Sharing the trial with fellow winter enthusiasts.
In the case of winter off-road trails my plan is the same; yield to everyone else.  Snowmobiling is an extremely popular activity in my area and I'd rather have the snowmobile community looking upon me favourably.  The same goes for other trail users; I don't mind yielding to a XC skier, someone snowshoeing or someone simply driving their pick-up to their fishing locale.  After all, I'm the new kid on the block here.

The tiny specs in the distance are people, trucks, sheds and snowmobiles.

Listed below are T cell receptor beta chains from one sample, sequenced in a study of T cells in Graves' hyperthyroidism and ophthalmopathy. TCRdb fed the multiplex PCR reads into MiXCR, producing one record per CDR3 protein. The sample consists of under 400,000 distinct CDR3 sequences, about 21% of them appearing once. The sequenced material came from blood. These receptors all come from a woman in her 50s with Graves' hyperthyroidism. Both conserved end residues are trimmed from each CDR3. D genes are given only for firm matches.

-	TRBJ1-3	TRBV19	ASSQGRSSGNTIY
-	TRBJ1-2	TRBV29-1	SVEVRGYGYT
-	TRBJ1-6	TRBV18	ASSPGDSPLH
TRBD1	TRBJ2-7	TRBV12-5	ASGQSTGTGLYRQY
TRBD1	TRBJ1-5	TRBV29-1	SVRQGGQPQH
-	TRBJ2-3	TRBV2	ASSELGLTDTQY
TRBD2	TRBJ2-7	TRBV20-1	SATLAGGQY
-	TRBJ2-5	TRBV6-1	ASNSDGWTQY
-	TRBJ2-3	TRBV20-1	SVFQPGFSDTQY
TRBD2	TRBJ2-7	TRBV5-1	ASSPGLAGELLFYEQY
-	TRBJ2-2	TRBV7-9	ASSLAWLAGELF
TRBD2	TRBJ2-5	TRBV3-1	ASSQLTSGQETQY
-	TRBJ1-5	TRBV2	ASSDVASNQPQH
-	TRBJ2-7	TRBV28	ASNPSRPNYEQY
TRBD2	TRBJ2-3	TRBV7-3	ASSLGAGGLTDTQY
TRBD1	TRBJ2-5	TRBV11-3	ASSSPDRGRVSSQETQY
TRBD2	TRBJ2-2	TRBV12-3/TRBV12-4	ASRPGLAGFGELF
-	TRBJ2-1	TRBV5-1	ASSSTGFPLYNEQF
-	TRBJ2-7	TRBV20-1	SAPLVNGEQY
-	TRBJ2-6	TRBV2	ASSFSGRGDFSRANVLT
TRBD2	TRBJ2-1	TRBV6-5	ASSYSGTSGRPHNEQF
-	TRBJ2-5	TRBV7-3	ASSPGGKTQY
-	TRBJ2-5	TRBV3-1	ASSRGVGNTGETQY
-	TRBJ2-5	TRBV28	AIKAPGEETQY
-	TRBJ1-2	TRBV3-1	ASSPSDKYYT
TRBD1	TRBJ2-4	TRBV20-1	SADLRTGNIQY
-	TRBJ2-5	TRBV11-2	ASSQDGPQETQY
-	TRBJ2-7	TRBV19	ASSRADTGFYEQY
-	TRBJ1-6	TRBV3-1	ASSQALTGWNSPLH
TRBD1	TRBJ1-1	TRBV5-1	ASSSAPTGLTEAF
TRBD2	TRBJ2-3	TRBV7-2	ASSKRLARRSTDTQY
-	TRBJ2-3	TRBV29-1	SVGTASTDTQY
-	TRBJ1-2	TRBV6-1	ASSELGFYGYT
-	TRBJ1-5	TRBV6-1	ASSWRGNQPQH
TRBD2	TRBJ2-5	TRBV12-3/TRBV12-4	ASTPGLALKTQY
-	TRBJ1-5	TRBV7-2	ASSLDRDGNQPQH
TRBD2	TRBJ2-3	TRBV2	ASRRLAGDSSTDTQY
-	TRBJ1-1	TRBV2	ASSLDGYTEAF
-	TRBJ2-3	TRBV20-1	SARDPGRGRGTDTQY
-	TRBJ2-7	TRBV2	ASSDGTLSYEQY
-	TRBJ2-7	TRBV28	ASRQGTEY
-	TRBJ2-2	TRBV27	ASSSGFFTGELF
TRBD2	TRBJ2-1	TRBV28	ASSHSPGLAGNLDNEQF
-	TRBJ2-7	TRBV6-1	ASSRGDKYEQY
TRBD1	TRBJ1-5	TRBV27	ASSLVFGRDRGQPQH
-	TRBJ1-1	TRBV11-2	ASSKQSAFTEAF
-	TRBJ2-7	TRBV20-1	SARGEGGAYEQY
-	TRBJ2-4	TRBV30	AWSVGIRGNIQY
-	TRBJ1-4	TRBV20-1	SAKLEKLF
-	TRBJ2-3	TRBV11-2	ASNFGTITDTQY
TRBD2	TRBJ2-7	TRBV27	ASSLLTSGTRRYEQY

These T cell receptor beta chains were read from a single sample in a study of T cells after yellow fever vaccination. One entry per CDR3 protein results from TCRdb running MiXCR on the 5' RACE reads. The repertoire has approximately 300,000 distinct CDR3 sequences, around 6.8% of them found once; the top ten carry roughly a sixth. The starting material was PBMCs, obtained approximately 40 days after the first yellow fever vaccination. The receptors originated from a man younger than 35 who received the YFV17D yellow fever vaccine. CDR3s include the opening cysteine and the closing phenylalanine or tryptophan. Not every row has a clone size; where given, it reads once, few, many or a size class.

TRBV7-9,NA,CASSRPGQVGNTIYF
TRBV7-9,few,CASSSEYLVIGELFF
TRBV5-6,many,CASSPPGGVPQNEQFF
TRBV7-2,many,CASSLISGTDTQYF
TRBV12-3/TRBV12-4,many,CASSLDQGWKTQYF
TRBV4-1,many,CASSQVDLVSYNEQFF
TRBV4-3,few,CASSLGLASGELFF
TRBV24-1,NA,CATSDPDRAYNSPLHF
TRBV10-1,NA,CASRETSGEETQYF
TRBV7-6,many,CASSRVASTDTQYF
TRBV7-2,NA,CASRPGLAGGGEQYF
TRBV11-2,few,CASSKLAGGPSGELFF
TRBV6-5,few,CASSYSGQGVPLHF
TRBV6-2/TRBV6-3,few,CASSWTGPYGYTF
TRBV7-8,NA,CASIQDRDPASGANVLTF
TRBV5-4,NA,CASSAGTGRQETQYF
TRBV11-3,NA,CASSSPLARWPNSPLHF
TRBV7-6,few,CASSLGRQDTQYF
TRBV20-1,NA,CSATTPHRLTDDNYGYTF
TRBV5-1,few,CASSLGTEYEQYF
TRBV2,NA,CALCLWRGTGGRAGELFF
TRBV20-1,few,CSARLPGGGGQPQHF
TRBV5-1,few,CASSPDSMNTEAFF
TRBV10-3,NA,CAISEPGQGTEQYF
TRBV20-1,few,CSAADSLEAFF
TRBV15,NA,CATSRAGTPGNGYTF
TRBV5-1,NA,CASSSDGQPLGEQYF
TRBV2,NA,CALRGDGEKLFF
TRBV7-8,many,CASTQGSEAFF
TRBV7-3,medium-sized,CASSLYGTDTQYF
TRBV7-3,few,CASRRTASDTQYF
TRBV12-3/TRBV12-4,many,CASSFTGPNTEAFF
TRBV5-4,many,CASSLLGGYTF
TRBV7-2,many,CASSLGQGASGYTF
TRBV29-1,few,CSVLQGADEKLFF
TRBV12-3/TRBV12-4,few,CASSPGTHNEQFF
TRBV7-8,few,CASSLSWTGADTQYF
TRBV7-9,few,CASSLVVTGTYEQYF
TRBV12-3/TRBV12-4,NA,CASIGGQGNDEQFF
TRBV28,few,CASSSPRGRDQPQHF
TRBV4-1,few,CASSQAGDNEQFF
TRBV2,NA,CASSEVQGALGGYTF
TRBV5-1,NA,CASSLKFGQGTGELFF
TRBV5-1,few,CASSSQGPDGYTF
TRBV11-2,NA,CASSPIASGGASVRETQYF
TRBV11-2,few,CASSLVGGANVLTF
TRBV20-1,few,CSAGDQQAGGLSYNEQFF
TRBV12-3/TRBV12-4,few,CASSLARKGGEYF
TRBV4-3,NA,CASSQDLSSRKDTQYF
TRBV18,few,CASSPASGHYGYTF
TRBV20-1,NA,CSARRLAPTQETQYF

As I arrived on the shoreline I could see people in the distance.  This was great news to me.  Being alone and far from help made me hesitant to traverse the ice.  Lots of people around meant lots of help in case I fell through the ice.  I'm also pretty certain they wouldn't be out there fishing if it wasn't safe.

Venturing out, my first surprise was just how cold it was out here.  Being on a frozen body of water meant there was literally nothing blocking the wind.  The river that connected to the lake is also a major east/west corridor to the Great Lakes.  Wind just rips down this corridor unimpeded.

Other than the occasional buzz of auger or motor, it's very
serene and quiet out here.